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"We will provoke the collapse of the Russian economy", says France

"We will provoke the collapse of the Russian economy," French Finance Minister Bruno Le Maire told a local news channel on Tuesday.

Economists get highly nervous when French politicians talk of provoking a collapse of an adversary's economy. We get reminded of the Treaty of Versailles & Paris Peace Conference in the aftermath of World War 1, when French politicians agreed with its Allies to punish Germany by imposing massive financial penalties.

Sure, the Treaty of Versailles was signed at the conclusion of WW 1, whereas the sanctions on Russia are aimed at trying to change its behavior at the start of this war .. but all the same. Looking back, Versailles became regarded as a catastrophe. John Maynard Keynes, who many regard as the founder of macroeconomics, disagreed with the Treaty and explained why in his book, "The Consequences of the Peace". Whilst Germany formally surrendered to the Allies in a railway carriage in the Compiegne Forest in 1918, it wasn't long afterward that the French surrendered to the Germans in that very same railway carriage in 1940.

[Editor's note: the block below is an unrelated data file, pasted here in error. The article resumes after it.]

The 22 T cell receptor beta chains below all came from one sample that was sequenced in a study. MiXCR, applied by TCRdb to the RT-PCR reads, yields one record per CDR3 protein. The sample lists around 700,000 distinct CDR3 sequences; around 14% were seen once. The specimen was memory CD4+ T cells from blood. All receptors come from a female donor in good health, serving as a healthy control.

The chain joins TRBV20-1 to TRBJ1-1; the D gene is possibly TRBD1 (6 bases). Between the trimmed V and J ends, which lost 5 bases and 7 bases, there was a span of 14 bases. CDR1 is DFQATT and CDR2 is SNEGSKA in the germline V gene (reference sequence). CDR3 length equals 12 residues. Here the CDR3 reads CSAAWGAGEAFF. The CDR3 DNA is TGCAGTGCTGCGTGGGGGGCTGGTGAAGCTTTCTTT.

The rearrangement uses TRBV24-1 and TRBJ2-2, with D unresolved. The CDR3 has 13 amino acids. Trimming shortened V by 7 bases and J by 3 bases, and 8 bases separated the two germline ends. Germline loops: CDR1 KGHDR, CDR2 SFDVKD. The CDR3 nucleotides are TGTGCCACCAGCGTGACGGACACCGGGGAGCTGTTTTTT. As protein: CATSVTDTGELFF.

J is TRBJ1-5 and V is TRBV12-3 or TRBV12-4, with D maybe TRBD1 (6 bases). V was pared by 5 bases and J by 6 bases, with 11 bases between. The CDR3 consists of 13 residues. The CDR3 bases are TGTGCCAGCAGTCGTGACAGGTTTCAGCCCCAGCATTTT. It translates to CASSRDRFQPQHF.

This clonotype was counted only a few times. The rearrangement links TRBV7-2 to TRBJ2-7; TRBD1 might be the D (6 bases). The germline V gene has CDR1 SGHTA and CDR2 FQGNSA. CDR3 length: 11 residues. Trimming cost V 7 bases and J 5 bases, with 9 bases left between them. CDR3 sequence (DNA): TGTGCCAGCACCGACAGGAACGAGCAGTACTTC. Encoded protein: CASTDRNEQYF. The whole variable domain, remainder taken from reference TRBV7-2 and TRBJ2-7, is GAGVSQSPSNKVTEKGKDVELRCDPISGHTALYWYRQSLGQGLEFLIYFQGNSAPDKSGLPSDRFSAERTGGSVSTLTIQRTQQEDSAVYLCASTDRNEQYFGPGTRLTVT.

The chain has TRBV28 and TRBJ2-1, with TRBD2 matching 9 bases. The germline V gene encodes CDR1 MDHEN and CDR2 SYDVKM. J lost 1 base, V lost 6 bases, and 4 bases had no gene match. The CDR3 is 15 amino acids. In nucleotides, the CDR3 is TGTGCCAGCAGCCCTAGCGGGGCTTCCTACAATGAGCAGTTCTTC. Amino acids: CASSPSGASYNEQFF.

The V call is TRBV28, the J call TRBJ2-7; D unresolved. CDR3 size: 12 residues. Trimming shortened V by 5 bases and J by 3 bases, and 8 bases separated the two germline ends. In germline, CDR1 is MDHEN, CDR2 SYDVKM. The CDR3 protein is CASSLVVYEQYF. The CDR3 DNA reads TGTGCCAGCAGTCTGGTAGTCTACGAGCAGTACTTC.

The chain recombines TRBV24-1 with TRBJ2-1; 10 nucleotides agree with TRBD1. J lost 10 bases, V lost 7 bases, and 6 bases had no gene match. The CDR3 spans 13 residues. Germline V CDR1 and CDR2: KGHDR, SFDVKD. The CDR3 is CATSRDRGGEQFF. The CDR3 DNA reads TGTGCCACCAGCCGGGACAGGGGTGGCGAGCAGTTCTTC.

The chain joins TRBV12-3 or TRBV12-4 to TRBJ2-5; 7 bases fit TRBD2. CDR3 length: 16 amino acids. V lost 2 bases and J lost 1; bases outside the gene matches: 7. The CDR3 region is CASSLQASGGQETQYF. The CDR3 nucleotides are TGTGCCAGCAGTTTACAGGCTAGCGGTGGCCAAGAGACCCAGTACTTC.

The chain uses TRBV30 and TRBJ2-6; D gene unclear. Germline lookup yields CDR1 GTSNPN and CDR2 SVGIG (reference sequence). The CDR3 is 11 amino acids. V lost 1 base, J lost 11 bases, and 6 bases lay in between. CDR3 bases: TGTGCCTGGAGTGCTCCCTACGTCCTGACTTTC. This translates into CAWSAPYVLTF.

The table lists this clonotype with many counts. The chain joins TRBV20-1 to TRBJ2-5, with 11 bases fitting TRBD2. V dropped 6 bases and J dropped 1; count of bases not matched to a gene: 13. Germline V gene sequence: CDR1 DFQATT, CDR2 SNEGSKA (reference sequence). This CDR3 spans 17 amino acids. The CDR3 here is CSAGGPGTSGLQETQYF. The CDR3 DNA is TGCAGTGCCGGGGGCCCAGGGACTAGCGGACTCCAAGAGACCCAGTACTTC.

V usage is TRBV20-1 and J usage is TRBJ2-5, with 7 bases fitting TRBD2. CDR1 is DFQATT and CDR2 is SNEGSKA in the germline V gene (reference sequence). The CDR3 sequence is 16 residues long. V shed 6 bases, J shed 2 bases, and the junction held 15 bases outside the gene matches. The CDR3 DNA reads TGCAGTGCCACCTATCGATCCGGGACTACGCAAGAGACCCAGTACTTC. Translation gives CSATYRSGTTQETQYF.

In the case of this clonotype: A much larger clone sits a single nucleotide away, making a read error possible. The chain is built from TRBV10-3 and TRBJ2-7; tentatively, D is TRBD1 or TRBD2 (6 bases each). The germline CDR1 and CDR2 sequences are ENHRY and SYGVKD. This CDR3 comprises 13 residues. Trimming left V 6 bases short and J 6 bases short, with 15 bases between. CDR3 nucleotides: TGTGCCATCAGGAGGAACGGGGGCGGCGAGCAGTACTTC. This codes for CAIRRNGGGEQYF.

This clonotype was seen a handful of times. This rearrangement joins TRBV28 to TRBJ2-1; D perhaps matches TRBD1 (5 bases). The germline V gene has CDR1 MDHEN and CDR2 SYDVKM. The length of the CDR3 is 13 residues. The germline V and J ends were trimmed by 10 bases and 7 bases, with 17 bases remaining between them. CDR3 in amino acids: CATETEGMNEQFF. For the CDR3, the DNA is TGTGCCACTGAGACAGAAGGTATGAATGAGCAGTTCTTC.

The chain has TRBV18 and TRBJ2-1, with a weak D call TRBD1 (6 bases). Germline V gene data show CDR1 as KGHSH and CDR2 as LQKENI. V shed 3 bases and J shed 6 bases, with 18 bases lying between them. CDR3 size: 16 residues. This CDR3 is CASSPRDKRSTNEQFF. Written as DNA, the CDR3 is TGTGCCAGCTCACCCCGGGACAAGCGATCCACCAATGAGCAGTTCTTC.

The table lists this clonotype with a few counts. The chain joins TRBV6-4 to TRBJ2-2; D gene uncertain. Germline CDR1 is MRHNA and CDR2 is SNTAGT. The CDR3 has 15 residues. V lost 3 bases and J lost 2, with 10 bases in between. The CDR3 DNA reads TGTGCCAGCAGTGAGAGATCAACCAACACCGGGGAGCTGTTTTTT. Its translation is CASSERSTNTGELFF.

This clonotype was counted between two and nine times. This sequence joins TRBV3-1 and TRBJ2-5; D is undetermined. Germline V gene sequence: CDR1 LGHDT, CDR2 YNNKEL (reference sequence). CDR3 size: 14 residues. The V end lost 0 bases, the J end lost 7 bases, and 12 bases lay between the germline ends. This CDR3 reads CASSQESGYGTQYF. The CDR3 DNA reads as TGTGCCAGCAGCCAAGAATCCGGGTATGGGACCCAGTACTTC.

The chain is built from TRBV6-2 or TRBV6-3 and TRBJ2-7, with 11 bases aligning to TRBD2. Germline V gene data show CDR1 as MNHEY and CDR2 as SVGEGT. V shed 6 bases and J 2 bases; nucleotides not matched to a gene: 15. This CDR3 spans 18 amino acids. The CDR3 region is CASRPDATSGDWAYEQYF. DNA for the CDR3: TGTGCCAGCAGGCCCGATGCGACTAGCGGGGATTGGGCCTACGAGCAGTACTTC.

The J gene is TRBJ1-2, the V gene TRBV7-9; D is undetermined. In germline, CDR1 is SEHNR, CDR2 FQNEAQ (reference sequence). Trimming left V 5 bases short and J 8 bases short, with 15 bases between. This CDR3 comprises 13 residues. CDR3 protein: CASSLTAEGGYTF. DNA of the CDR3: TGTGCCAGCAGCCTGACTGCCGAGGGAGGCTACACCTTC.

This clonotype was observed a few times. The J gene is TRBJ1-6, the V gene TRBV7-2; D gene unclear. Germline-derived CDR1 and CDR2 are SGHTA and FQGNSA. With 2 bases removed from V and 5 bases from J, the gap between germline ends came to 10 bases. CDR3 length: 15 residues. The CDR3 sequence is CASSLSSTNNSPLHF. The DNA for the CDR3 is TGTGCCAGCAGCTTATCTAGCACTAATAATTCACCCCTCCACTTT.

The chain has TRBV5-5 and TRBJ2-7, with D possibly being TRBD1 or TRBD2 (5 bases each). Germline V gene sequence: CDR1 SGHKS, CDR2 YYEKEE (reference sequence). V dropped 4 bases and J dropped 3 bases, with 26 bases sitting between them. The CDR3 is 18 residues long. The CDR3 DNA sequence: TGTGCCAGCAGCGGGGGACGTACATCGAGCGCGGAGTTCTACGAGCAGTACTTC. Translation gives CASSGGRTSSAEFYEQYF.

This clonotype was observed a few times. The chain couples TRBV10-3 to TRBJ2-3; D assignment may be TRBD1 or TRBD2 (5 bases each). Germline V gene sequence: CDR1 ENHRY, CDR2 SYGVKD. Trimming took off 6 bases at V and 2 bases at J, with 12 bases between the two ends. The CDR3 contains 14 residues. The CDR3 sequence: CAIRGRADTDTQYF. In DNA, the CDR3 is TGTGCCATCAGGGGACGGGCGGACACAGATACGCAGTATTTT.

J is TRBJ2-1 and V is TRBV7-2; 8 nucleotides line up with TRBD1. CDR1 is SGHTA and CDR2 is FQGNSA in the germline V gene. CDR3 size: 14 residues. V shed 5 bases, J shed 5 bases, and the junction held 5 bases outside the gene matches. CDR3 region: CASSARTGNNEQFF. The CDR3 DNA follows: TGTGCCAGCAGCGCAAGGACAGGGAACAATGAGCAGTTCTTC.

Our hearts bleed for the Ukrainians. It's the home of some of my ancestors. But many economists around the World must be trembling about the rhetoric of provoking the "collapse" of Russia's economy. As for NZ, our politicians are also talking the sanctions talk, without, it seems, much reflecting on that similar meeting of minds of Allies which instigated Germany's economic collapse post-1919, a misjudgment that still haunts the world.

As Bob Dillon once put it, "When you ain't got nothing, you got nothing to lose".


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